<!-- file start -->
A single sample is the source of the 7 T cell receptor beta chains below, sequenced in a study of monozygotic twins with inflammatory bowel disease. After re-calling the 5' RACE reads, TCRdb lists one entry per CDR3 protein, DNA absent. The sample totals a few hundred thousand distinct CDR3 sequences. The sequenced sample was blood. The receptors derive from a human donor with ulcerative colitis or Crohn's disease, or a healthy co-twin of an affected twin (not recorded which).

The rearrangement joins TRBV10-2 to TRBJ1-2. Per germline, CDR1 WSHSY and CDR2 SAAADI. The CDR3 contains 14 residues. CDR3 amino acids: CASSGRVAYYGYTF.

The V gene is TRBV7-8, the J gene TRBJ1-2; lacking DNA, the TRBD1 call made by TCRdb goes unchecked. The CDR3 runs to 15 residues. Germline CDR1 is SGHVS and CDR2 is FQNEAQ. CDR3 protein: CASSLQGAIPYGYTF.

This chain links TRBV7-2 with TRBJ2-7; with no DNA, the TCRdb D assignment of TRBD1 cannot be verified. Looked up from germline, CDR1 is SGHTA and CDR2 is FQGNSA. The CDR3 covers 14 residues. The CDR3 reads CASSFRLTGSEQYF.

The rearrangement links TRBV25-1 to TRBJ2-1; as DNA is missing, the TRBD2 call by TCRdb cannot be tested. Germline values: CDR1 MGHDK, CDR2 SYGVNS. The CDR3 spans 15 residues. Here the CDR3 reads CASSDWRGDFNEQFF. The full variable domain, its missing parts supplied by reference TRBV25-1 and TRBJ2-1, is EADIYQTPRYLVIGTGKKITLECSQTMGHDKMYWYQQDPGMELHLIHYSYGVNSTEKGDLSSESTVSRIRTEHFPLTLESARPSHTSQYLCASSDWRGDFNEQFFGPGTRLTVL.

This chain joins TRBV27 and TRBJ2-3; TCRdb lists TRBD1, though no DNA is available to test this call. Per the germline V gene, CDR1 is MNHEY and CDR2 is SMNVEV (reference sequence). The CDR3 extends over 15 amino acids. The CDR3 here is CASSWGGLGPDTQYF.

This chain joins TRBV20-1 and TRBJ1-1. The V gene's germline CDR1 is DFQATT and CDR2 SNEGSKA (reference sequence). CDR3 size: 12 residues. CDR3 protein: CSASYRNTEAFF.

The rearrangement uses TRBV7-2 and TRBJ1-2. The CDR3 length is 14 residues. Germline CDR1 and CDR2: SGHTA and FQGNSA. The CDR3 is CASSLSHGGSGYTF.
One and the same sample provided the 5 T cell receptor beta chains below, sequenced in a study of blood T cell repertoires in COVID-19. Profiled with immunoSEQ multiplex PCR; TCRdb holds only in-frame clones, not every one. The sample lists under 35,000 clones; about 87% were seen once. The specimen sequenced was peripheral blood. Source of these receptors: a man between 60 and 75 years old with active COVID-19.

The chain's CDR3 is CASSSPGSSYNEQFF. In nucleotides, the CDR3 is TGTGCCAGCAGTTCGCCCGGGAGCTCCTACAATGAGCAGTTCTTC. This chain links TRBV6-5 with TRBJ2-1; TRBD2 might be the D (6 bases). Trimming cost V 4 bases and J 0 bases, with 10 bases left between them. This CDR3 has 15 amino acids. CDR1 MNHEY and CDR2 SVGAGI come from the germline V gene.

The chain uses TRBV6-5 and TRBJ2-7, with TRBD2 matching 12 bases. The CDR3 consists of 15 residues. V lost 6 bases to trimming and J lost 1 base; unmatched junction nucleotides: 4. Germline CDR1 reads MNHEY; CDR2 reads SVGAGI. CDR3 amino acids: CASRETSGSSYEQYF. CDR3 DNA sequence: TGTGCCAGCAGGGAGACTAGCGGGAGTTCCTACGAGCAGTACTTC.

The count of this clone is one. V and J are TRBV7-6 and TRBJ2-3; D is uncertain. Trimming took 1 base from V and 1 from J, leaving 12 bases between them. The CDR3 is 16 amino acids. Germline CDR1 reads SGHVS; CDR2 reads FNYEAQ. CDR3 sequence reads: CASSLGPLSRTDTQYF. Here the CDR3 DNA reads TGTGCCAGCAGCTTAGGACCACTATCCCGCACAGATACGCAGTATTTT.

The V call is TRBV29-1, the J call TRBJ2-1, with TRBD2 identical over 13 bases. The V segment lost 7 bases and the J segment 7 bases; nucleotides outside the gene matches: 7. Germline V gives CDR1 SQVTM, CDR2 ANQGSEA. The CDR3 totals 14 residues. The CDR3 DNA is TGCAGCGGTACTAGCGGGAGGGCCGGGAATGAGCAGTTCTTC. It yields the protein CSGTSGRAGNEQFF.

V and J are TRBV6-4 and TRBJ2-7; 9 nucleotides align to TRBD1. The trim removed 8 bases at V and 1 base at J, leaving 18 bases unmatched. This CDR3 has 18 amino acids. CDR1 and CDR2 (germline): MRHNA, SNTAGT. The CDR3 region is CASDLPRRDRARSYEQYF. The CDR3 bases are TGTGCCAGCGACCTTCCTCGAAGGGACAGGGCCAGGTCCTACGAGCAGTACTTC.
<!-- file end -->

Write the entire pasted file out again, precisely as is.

A single sample is the source of the 7 T cell receptor beta chains below, sequenced in a study of monozygotic twins with inflammatory bowel disease. After re-calling the 5' RACE reads, TCRdb lists one entry per CDR3 protein, DNA absent. The sample totals a few hundred thousand distinct CDR3 sequences. The sequenced sample was blood. The receptors derive from a human donor with ulcerative colitis or Crohn's disease, or a healthy co-twin of an affected twin (not recorded which).

The rearrangement joins TRBV10-2 to TRBJ1-2. Per germline, CDR1 WSHSY and CDR2 SAAADI. The CDR3 contains 14 residues. CDR3 amino acids: CASSGRVAYYGYTF.

The V gene is TRBV7-8, the J gene TRBJ1-2; lacking DNA, the TRBD1 call made by TCRdb goes unchecked. The CDR3 runs to 15 residues. Germline CDR1 is SGHVS and CDR2 is FQNEAQ. CDR3 protein: CASSLQGAIPYGYTF.

This chain links TRBV7-2 with TRBJ2-7; with no DNA, the TCRdb D assignment of TRBD1 cannot be verified. Looked up from germline, CDR1 is SGHTA and CDR2 is FQGNSA. The CDR3 covers 14 residues. The CDR3 reads CASSFRLTGSEQYF.

The rearrangement links TRBV25-1 to TRBJ2-1; as DNA is missing, the TRBD2 call by TCRdb cannot be tested. Germline values: CDR1 MGHDK, CDR2 SYGVNS. The CDR3 spans 15 residues. Here the CDR3 reads CASSDWRGDFNEQFF. The full variable domain, its missing parts supplied by reference TRBV25-1 and TRBJ2-1, is EADIYQTPRYLVIGTGKKITLECSQTMGHDKMYWYQQDPGMELHLIHYSYGVNSTEKGDLSSESTVSRIRTEHFPLTLESARPSHTSQYLCASSDWRGDFNEQFFGPGTRLTVL.

This chain joins TRBV27 and TRBJ2-3; TCRdb lists TRBD1, though no DNA is available to test this call. Per the germline V gene, CDR1 is MNHEY and CDR2 is SMNVEV (reference sequence). The CDR3 extends over 15 amino acids. The CDR3 here is CASSWGGLGPDTQYF.

This chain joins TRBV20-1 and TRBJ1-1. The V gene's germline CDR1 is DFQATT and CDR2 SNEGSKA (reference sequence). CDR3 size: 12 residues. CDR3 protein: CSASYRNTEAFF.

The rearrangement uses TRBV7-2 and TRBJ1-2. The CDR3 length is 14 residues. Germline CDR1 and CDR2: SGHTA and FQGNSA. The CDR3 is CASSLSHGGSGYTF.
One and the same sample provided the 5 T cell receptor beta chains below, sequenced in a study of blood T cell repertoires in COVID-19. Profiled with immunoSEQ multiplex PCR; TCRdb holds only in-frame clones, not every one. The sample lists under 35,000 clones; about 87% were seen once. The specimen sequenced was peripheral blood. Source of these receptors: a man between 60 and 75 years old with active COVID-19.

The chain's CDR3 is CASSSPGSSYNEQFF. In nucleotides, the CDR3 is TGTGCCAGCAGTTCGCCCGGGAGCTCCTACAATGAGCAGTTCTTC. This chain links TRBV6-5 with TRBJ2-1; TRBD2 might be the D (6 bases). Trimming cost V 4 bases and J 0 bases, with 10 bases left between them. This CDR3 has 15 amino acids. CDR1 MNHEY and CDR2 SVGAGI come from the germline V gene.

The chain uses TRBV6-5 and TRBJ2-7, with TRBD2 matching 12 bases. The CDR3 consists of 15 residues. V lost 6 bases to trimming and J lost 1 base; unmatched junction nucleotides: 4. Germline CDR1 reads MNHEY; CDR2 reads SVGAGI. CDR3 amino acids: CASRETSGSSYEQYF. CDR3 DNA sequence: TGTGCCAGCAGGGAGACTAGCGGGAGTTCCTACGAGCAGTACTTC.

The count of this clone is one. V and J are TRBV7-6 and TRBJ2-3; D is uncertain. Trimming took 1 base from V and 1 from J, leaving 12 bases between them. The CDR3 is 16 amino acids. Germline CDR1 reads SGHVS; CDR2 reads FNYEAQ. CDR3 sequence reads: CASSLGPLSRTDTQYF. Here the CDR3 DNA reads TGTGCCAGCAGCTTAGGACCACTATCCCGCACAGATACGCAGTATTTT.

The V call is TRBV29-1, the J call TRBJ2-1, with TRBD2 identical over 13 bases. The V segment lost 7 bases and the J segment 7 bases; nucleotides outside the gene matches: 7. Germline V gives CDR1 SQVTM, CDR2 ANQGSEA. The CDR3 totals 14 residues. The CDR3 DNA is TGCAGCGGTACTAGCGGGAGGGCCGGGAATGAGCAGTTCTTC. It yields the protein CSGTSGRAGNEQFF.

V and J are TRBV6-4 and TRBJ2-7; 9 nucleotides align to TRBD1. The trim removed 8 bases at V and 1 base at J, leaving 18 bases unmatched. This CDR3 has 18 amino acids. CDR1 and CDR2 (germline): MRHNA, SNTAGT. The CDR3 region is CASDLPRRDRARSYEQYF. The CDR3 bases are TGTGCCAGCGACCTTCCTCGAAGGGACAGGGCCAGGTCCTACGAGCAGTACTTC.